- Ensure the sump pump is correctly sized. A sump pump must have the capacity to move sufficient amounts of water to keep your basement, crawl space and other lower-level areas dry. A properly-sized pump requires an adequate level of head pressure, sometimes known as total developed head. Head pressure indicates how high the pump can raise water to remove it from your basement. For example, if you’re pulling water out of a sump pit that’s two feet deep and sending it up an eight-foot wall, the head pressure must be at least 10 feet to provide proper water removal.
- Install a sump pump that has an emergency alarm. This alarm will alert you if critical events occur, such as loss of electrical power, dead battery or pump failure.
- Make sure the sump pump you choose is rugged enough to function under real-world conditions in your home. Cast-iron sump pumps are very tough and will work under most adverse conditions. Other types of pumps are made of plastic, stainless steel, or other lighter, less sturdy materials.
- Ensure the pump will operate with a standard 110-volt household electric current and that the cord is long enough to reach a power outlet. Sump pumps shouldn’t be plugged into extension cords.
- Don’t buy a pump with more horsepower than you need. A one-quarter to one-third horsepower pump will generally be powerful enough for most situations.
Testing and Maintaining Sump Pumps
Occasional testing of your sump pump will ensure it will work when it’s needed. Have a professional perform maintenance checks at least annually to check the pump’s operation, tune up its function and repair any issues that arise. Sump pump testing and maintenance can include steps such as:
- Make sure the power supply works and that there’s no damage to the pump’s cord, power switches, or other components.
- Fill the sump pit with water to a level that’s supposed to cause the pump to activate. If the pump doesn’t turn on, call for repair as soon as possible.
- Alternatively, lift the float switch by hand to see if the unit comes on. Failure of the pump to activate indicates the need for a professional inspection and repair call. Be very careful that you don’t leave the pump on for more than a few seconds without water in the pit. Operating a pump without water flowing through it can severely damage the pump.
- Remove any debris, dirt, or other material from the sump pit.
- Run clean water through the sump pump to help break up and remove any accumulations of dirt and other material inside the pump.
Sump Pumps: Backups and Emergency Power
Typically sump pumps are powered by the electrical system of your home. However, if your home’s electricity goes out during a storm or other crisis, a sump pump that depends on a 110-volt household current won’t function. For this reason, you should also install a battery backup system to keep the pump running in case the main power supply fails.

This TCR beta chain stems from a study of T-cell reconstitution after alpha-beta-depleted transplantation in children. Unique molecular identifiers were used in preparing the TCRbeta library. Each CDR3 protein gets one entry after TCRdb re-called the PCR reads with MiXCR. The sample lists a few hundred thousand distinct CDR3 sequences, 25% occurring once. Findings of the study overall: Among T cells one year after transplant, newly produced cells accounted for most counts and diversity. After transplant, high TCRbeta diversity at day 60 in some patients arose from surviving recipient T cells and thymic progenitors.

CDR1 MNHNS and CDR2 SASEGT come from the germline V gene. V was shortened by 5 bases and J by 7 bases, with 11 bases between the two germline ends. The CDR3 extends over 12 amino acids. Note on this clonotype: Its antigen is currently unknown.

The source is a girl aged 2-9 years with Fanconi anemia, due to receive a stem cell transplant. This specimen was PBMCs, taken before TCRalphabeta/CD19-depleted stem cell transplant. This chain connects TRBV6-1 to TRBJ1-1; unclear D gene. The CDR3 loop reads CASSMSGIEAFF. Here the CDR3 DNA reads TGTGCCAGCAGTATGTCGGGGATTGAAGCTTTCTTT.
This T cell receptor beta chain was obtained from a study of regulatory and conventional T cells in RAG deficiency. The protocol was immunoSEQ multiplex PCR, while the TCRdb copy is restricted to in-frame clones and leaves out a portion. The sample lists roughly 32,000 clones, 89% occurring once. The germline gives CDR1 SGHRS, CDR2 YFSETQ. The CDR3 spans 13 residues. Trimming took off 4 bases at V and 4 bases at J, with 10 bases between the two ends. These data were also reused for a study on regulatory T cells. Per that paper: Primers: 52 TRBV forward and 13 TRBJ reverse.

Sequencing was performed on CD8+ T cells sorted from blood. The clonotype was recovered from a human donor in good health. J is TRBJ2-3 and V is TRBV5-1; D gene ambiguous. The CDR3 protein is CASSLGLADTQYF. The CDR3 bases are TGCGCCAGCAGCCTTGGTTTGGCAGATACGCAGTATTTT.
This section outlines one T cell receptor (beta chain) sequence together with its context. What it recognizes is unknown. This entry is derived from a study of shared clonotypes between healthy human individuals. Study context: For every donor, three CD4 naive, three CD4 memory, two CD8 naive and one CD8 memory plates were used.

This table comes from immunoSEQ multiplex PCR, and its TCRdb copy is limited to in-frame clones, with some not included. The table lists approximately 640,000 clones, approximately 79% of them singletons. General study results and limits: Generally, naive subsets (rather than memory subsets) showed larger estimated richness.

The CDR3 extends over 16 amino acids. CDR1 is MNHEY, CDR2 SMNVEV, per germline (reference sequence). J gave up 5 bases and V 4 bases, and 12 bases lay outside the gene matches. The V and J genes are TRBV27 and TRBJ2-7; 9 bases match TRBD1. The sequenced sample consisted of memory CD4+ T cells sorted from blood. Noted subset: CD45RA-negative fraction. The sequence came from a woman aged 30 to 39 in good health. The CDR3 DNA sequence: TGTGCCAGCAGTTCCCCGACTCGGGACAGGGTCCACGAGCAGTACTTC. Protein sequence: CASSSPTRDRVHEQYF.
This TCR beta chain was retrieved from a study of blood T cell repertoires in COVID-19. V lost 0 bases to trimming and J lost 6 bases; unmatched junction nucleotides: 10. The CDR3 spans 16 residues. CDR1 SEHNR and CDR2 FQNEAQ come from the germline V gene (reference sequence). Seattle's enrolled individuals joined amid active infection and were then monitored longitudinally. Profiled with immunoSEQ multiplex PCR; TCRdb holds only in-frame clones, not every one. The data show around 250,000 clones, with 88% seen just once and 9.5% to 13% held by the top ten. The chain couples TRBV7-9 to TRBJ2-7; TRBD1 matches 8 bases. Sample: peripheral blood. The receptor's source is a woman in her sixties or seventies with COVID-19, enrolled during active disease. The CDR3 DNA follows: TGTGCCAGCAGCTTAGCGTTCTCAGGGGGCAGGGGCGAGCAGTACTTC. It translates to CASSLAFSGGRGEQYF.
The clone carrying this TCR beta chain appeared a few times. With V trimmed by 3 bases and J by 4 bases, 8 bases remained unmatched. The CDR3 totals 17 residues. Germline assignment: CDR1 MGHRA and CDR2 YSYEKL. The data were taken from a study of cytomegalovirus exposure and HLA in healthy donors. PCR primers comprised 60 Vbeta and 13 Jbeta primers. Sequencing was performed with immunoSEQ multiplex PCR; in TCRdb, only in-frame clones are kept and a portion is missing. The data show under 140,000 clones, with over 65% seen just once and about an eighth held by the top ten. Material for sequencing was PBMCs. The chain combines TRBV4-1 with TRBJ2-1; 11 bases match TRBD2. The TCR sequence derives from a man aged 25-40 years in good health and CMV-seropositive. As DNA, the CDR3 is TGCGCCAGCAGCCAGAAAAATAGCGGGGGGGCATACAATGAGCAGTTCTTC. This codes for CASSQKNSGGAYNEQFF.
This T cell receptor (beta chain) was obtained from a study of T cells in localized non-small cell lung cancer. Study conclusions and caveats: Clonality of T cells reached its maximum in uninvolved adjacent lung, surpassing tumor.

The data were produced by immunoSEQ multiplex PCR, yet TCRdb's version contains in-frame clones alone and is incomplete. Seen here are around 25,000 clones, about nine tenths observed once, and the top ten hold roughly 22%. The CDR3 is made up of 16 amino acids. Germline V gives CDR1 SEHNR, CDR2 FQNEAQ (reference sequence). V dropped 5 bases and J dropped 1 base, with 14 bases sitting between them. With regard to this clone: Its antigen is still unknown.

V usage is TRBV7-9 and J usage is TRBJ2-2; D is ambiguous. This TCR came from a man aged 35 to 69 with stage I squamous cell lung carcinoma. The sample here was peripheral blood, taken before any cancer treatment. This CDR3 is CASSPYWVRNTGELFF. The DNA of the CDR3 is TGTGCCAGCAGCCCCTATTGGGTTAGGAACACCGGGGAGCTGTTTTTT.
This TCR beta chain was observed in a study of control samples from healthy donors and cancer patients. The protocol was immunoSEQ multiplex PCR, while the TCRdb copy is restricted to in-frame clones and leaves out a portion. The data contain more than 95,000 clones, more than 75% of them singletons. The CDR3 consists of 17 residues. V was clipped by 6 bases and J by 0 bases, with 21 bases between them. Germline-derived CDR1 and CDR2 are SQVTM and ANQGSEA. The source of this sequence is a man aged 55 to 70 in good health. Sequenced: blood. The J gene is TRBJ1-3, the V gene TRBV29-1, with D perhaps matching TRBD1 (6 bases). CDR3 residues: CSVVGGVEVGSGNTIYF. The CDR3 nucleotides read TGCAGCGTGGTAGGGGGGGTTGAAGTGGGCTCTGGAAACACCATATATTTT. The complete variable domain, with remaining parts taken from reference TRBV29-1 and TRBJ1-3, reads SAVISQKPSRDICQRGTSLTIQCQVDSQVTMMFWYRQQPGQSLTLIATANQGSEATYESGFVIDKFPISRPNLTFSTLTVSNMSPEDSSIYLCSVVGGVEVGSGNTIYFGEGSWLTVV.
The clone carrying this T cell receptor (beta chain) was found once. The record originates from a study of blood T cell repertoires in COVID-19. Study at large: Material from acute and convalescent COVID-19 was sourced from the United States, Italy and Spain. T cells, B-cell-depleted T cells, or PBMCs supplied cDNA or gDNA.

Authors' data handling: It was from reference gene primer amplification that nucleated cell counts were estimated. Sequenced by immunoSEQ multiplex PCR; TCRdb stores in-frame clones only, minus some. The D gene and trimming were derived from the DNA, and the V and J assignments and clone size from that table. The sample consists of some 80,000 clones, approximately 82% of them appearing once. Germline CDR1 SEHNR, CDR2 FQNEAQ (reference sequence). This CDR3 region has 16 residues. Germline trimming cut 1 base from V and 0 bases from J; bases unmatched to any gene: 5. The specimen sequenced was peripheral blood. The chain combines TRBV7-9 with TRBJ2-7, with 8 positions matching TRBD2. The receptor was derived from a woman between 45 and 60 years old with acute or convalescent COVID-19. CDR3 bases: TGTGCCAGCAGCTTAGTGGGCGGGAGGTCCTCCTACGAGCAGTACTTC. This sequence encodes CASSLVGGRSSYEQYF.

A battery backup system should provide a substantial period of continuous pumping capacity in case your main power is off for a long period. Look for a battery backup that offers six to nine hours of pumping after the loss of household power.
If your battery backup is rechargeable, periodically check the battery and make sure it’s fully charged. Monthly checks are preferable, but if not, check the battery before each season when rain and flooding might be possible.
Keep in mind that different types of batteries require different types of maintenance. A dry-cell marine battery, for example, will need to be filled regularly to maintain function. A battery of this type should have a control box alarm that will alert you when the battery needs to be filled.
Automotive batteries or deep cycle batteries don’t perform as well as batteries that can be used and then recharged. Sealed maintenance-free batteries need little attention from you but usually last about 80 percent as long as other battery styles.
A Word on Installation
Sump pump installation requires the expertise of licensed electrical and plumbing professionals. The preparation of an effective sump pit may also require a professional with building or construction knowledge. Make sure the contractor you hire to install your sump pump is capable of carrying out all the tasks required for a safe and effective sump pump installation.
Black Diamond Plumbing & Mechanical provides reliable heating, cooling, plumbing, and electrical services. Contact us today for more information on sump pumps and for expert help choosing and installing a sump pump that will keep your home dry.